Yamuna Jayanti 2021: River needs flows; not dam, mining & pollution

Yamuna Jayanti the birthday of Yamuna river is celebrated every year on sixth day of summer Navratri. This year the day occurred on Sunday, April 18. On this occasion, Yamuna Nadi Mitra Mandlis [NMM (Friends of Yamuna River groups)] from all along the river through pics, videos share the latest updates on the issues affecting the river health and riverine community’s wellbeing. They also celebrate the river for its innumerable/ services and carry out activities to draw the attention of concerned governments and public at large towards gradual decline in river’s health.

This year due to Covid 19 pandemic and resultant restrictions, they could not organize public gatherings and undertake river related activities as usual, however they have shared some relevant pictures and videos depicting present status of River Yamuna which are presented here.

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Hydropower

Judicial Interventions in Hydro Projects in India in 2020

This report is about the interventions by various judicial bodies in India in the hydro power projects related issues in 2020. This also covers judicial decisions either delaying the justice or facilitating the projects thus unhelpful for the public interest cause and paving way for financially unviable and environmentally destructive projects. The account first looks at judicial interventions at the National level and then in states in North, North East and South Zones.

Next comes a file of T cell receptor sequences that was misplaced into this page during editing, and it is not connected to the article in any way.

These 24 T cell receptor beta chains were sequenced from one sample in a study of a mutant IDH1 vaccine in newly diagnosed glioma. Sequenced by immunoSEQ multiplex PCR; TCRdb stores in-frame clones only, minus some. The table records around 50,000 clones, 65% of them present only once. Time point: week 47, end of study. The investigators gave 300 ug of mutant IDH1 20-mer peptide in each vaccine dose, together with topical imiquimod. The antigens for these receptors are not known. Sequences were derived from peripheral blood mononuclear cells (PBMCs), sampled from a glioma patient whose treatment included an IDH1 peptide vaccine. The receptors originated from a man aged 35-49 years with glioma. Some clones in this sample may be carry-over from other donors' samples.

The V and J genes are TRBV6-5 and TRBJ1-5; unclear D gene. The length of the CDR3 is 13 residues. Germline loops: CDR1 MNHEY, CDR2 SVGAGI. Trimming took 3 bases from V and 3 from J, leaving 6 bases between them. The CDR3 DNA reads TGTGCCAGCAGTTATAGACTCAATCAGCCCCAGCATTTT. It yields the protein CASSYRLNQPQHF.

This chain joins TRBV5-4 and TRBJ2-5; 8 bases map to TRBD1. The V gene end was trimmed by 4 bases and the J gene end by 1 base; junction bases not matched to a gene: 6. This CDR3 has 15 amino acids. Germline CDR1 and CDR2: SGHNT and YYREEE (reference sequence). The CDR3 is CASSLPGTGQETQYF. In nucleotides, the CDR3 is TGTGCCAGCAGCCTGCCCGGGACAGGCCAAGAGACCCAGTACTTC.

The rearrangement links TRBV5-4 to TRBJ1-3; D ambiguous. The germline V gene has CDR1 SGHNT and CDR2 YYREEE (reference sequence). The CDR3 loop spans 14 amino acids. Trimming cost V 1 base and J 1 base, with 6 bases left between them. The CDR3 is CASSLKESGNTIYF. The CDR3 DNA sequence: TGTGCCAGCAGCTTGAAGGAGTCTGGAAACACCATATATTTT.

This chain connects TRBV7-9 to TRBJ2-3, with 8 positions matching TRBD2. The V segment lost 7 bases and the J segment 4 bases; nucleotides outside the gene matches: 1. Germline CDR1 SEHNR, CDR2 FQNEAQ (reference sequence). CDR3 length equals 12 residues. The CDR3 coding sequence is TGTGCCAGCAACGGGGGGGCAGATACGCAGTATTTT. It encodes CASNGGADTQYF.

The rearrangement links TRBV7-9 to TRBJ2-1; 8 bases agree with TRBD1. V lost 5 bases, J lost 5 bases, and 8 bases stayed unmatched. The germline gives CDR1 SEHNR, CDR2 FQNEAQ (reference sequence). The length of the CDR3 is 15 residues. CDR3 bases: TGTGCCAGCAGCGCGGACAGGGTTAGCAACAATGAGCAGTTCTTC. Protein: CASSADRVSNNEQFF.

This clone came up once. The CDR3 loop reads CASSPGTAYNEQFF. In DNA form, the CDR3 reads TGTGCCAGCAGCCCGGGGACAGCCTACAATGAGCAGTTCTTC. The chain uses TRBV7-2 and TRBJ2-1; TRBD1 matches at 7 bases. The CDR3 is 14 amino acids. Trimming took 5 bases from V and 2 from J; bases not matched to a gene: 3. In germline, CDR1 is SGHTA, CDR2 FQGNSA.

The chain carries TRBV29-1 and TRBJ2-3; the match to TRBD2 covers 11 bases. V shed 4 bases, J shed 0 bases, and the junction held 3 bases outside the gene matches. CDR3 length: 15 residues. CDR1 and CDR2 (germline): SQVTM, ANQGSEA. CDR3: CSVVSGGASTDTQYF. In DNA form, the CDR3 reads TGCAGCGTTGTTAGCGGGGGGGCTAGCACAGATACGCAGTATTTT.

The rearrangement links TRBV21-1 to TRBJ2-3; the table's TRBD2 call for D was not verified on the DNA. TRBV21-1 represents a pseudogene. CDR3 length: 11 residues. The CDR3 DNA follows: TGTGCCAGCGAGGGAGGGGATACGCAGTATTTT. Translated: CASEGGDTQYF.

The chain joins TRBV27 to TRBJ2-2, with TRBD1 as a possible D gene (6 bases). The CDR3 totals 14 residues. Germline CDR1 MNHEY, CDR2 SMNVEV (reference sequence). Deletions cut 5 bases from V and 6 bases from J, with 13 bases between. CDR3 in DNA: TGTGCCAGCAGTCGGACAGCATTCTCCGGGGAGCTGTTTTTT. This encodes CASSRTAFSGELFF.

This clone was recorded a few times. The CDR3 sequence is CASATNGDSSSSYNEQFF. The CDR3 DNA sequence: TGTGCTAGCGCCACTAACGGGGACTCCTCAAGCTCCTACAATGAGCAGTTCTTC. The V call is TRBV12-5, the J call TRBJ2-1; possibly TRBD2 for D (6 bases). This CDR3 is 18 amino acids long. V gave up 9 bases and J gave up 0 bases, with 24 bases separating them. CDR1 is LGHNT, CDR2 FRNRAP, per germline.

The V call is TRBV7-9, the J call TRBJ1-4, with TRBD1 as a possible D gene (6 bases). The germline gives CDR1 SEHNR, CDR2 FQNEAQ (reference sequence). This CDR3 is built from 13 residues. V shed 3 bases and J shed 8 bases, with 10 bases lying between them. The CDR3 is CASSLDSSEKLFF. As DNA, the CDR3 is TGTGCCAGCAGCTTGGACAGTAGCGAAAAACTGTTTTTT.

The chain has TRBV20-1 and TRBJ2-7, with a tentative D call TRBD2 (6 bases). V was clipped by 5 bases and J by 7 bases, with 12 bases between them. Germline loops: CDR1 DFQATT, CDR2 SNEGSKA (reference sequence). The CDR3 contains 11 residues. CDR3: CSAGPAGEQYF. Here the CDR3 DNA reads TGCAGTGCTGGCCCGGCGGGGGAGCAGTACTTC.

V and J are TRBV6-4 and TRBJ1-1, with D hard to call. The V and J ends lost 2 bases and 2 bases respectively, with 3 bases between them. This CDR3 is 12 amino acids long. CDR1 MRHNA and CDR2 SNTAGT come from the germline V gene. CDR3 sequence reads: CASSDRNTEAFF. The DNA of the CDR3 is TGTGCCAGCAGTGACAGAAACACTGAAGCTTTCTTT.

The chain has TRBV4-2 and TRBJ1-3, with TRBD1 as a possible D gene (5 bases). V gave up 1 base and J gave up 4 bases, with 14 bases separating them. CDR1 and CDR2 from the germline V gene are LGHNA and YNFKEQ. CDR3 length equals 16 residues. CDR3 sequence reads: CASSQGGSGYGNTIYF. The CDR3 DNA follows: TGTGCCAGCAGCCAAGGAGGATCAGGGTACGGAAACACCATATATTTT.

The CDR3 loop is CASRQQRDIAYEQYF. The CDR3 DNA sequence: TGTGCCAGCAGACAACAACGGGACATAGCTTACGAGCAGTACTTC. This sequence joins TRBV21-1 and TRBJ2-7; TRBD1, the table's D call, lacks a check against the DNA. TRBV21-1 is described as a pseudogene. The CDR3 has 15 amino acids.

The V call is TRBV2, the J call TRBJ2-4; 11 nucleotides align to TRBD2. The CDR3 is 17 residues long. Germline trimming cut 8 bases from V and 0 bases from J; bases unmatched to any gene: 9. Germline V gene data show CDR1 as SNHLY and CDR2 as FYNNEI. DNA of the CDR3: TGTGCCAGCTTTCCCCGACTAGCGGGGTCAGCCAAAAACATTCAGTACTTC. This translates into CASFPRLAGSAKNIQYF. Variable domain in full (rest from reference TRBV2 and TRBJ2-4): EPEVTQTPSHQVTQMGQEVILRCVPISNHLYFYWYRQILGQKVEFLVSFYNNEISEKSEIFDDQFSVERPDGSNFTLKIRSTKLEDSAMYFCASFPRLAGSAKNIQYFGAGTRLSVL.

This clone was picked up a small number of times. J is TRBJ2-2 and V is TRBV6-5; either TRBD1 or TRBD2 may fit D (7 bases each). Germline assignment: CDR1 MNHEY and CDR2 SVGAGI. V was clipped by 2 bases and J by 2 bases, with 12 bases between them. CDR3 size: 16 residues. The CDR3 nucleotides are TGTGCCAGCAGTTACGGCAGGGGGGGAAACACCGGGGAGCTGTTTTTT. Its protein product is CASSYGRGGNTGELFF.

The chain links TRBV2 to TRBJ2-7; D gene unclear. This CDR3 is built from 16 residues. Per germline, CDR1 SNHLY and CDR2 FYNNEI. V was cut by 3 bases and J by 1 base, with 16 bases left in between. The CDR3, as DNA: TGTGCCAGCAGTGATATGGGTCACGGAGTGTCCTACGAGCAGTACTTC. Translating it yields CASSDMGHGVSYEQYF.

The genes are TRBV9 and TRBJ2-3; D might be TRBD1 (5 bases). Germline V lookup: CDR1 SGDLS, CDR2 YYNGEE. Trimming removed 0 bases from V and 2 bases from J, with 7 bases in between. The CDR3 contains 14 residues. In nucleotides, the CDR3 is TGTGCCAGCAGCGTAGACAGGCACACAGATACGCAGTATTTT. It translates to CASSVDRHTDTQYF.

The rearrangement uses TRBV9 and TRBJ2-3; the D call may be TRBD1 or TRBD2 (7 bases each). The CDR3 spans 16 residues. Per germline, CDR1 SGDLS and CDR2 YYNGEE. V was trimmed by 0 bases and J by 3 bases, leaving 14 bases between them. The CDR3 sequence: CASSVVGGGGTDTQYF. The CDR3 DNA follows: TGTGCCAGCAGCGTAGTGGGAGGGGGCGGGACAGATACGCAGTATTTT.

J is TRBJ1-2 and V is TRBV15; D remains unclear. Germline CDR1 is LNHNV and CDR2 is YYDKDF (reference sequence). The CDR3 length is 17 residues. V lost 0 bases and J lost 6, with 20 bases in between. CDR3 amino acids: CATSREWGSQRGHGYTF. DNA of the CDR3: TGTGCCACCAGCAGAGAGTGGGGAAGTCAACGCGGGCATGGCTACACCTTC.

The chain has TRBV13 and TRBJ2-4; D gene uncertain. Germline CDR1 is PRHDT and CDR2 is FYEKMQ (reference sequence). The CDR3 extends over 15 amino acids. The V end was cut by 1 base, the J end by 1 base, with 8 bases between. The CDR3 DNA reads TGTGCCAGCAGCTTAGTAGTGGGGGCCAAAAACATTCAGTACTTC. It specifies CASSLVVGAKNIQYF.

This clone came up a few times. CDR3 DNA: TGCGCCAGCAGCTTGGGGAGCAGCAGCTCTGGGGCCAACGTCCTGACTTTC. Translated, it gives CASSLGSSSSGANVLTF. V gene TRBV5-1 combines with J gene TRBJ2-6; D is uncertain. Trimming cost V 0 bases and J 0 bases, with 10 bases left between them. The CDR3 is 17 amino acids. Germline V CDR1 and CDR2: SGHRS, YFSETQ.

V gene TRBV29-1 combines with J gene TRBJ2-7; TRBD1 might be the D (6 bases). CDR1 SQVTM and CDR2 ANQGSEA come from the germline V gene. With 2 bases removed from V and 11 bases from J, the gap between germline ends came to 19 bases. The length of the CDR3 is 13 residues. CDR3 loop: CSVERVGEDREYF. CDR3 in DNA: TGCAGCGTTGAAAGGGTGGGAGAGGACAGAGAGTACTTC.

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Hydro Disaster

Rishiganga HEP: A foretold disaster for River, People and Chipko legacy

The February 7 2021 Chamoli deluge has completely destroyed Rishiganga Hydro Electric Project (HEP). The 13.2 MW run of the river project has also become graveyard for over 50 innocent workers and villagers. The damages to homes, bridges, forest and river eco-system is additional which cannot be restored easily.

In fact, the disaster is among the threats against which experts and locals had been warning the authorities time and again. Sadly, the past history of struggle and destruction shows that not only the state government but the judiciary also failed miserably to address the pleas of locals and assess the disaster risks in a timely manner.

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Urban Rivers

South India Urban Rivers Overview 2020

Urban rivers provide a lot of services, but the urban areas are inviting major trouble by destroying them through dumping of solid and liquid waste, encroachments, river front developments, unsustainable mining among others. The urban areas also operate in almost total policy vacuum and none of the cities under smart city programs are dealing with Urban rivers with any smartness.